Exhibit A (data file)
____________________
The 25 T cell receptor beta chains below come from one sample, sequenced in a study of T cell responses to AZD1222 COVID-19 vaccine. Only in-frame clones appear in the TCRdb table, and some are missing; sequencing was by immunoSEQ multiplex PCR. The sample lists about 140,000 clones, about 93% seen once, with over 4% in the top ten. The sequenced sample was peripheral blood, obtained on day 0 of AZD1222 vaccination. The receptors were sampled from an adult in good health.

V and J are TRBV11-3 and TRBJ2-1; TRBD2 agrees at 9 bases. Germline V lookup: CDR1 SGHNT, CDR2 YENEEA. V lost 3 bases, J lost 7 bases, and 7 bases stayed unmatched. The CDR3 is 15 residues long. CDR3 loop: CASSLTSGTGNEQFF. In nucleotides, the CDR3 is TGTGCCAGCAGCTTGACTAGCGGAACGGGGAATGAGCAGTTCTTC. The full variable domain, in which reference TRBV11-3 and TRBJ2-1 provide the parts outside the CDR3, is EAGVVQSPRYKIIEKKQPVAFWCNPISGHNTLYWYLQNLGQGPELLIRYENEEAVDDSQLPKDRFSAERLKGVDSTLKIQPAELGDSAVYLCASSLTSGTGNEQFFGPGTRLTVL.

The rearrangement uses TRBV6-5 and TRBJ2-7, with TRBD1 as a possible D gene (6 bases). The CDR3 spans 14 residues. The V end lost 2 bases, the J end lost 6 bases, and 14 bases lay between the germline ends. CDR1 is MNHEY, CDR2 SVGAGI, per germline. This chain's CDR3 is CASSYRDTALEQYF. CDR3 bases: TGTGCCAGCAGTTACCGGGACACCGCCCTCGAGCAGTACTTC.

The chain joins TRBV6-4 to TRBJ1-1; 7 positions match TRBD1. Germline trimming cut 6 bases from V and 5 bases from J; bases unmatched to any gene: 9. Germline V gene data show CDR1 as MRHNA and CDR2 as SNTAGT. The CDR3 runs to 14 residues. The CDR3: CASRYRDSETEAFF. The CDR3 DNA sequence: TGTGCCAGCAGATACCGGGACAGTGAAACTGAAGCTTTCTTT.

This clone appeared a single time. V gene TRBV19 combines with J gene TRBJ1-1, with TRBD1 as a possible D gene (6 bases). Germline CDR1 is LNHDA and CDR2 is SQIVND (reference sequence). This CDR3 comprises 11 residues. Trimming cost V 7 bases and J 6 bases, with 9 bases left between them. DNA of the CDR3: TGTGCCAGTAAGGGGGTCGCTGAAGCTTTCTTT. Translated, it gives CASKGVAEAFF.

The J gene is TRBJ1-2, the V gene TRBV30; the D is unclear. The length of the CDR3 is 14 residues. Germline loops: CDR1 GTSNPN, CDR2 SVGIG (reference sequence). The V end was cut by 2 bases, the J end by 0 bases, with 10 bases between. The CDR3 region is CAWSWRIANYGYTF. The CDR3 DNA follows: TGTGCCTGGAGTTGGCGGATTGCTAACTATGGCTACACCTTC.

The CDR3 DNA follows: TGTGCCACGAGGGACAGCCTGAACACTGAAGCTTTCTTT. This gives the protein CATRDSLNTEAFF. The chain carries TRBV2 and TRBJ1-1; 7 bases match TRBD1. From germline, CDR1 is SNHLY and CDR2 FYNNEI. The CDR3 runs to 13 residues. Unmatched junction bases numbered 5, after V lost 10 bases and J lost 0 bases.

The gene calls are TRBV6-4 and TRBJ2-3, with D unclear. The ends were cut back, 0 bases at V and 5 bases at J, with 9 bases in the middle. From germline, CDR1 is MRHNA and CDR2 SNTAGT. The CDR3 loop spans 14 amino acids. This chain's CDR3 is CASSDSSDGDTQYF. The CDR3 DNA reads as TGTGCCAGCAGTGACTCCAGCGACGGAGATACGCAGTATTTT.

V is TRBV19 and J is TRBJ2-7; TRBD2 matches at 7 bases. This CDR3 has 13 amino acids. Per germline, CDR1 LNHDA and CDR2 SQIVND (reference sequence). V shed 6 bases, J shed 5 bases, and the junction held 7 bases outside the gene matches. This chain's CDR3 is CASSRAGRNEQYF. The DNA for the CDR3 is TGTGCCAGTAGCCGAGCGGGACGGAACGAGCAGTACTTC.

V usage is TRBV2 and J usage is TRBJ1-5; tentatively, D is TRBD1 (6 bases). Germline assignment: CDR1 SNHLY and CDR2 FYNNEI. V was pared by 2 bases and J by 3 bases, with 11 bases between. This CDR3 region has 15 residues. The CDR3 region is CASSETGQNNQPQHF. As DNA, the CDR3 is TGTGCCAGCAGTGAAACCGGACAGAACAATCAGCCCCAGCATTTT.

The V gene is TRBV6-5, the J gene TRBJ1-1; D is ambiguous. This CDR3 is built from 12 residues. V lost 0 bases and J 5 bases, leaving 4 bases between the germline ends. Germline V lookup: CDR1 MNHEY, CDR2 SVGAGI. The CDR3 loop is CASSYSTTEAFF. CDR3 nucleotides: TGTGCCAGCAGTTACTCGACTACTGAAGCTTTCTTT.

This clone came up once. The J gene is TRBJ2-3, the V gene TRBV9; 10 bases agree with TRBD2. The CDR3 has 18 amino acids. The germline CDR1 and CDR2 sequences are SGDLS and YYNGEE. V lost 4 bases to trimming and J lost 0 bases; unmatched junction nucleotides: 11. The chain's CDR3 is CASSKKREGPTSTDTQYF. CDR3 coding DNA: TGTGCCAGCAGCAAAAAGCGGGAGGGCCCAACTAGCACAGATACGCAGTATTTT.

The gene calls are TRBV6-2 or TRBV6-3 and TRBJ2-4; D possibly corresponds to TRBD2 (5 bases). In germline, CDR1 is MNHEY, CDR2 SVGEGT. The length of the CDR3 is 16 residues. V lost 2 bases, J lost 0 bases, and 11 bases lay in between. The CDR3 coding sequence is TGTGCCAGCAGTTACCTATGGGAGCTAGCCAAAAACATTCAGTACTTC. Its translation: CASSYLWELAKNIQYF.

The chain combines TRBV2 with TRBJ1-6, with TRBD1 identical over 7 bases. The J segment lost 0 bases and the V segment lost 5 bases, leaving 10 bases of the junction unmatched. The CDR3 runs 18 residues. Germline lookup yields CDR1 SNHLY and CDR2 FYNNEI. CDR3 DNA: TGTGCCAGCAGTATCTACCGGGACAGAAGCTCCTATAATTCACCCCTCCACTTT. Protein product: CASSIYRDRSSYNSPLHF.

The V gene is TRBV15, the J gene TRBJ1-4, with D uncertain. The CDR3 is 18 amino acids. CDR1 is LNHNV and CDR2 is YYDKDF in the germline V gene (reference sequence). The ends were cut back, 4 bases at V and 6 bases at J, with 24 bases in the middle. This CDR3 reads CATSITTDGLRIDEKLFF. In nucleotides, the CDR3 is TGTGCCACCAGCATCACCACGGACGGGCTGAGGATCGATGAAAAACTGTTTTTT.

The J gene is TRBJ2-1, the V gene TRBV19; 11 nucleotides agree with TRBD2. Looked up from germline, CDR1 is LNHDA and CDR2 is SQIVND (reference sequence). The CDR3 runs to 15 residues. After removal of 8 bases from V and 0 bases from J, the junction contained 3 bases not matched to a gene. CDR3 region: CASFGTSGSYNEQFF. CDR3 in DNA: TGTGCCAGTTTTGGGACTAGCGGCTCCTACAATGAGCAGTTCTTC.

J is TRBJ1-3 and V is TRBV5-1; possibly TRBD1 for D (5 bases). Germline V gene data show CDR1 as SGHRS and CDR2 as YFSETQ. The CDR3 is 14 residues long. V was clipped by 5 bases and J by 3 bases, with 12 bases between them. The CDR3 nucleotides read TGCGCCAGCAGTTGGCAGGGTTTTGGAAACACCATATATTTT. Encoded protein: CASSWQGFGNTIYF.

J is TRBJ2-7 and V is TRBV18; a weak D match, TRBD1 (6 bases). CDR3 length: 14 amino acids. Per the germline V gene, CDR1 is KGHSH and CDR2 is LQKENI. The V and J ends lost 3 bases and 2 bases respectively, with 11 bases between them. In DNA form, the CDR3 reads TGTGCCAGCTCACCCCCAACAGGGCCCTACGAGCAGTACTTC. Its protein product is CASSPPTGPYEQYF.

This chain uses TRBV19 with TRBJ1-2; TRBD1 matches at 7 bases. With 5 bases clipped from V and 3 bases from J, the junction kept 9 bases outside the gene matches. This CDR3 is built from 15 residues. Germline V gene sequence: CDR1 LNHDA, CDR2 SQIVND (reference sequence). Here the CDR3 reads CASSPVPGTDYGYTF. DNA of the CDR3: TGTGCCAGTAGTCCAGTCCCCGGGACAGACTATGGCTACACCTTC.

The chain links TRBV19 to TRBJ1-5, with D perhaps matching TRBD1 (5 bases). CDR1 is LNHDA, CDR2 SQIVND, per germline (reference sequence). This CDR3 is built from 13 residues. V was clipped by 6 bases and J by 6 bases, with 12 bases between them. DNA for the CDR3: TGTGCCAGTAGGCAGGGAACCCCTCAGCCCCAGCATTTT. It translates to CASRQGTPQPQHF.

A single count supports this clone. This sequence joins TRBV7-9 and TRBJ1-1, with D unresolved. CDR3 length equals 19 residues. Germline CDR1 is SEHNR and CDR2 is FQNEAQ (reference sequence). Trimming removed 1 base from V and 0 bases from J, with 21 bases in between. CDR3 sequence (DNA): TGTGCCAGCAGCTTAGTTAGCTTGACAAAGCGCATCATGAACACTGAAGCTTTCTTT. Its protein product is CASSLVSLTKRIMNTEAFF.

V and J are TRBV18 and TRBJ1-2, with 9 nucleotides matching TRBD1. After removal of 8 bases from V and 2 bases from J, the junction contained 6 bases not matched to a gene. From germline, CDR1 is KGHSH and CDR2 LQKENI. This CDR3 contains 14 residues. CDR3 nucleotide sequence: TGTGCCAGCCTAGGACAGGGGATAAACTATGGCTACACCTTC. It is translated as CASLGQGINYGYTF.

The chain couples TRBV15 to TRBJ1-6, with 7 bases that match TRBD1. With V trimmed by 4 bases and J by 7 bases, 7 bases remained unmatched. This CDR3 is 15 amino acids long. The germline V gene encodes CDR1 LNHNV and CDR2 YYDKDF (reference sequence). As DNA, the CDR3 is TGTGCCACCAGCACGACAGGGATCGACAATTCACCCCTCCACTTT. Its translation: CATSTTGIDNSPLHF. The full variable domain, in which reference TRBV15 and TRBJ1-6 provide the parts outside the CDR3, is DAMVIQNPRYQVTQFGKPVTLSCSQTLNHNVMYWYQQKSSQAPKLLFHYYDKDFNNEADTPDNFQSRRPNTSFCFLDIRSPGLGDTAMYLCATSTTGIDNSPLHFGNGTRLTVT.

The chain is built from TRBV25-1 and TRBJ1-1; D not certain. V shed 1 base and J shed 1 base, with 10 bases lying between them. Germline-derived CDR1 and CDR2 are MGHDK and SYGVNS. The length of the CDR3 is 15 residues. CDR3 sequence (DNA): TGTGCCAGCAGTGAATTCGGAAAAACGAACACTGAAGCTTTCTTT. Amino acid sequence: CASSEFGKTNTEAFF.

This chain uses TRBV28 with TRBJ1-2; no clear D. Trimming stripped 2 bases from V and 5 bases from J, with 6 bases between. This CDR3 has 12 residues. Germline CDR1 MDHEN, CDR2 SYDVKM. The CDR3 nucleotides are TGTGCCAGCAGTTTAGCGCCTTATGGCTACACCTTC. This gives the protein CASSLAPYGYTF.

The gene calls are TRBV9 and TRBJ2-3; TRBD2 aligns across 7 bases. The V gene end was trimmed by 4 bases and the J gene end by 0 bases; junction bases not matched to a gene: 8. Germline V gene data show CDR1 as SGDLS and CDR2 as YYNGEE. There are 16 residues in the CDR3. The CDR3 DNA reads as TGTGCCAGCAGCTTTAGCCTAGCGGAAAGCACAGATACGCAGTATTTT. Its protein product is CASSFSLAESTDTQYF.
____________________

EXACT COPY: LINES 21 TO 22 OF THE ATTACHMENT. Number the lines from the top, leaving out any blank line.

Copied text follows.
A single count supports this clone. This sequence joins TRBV7-9 and TRBJ1-1, with D unresolved. CDR3 length equals 19 residues. Germline CDR1 is SEHNR and CDR2 is FQNEAQ (reference sequence). Trimming removed 1 base from V and 0 bases from J, with 21 bases in between. CDR3 sequence (DNA): TGTGCCAGCAGCTTAGTTAGCTTGACAAAGCGCATCATGAACACTGAAGCTTTCTTT. Its protein product is CASSLVSLTKRIMNTEAFF.

V and J are TRBV18 and TRBJ1-2, with 9 nucleotides matching TRBD1. After removal of 8 bases from V and 2 bases from J, the junction contained 6 bases not matched to a gene. From germline, CDR1 is KGHSH and CDR2 LQKENI. This CDR3 contains 14 residues. CDR3 nucleotide sequence: TGTGCCAGCCTAGGACAGGGGATAAACTATGGCTACACCTTC. It is translated as CASLGQGINYGYTF.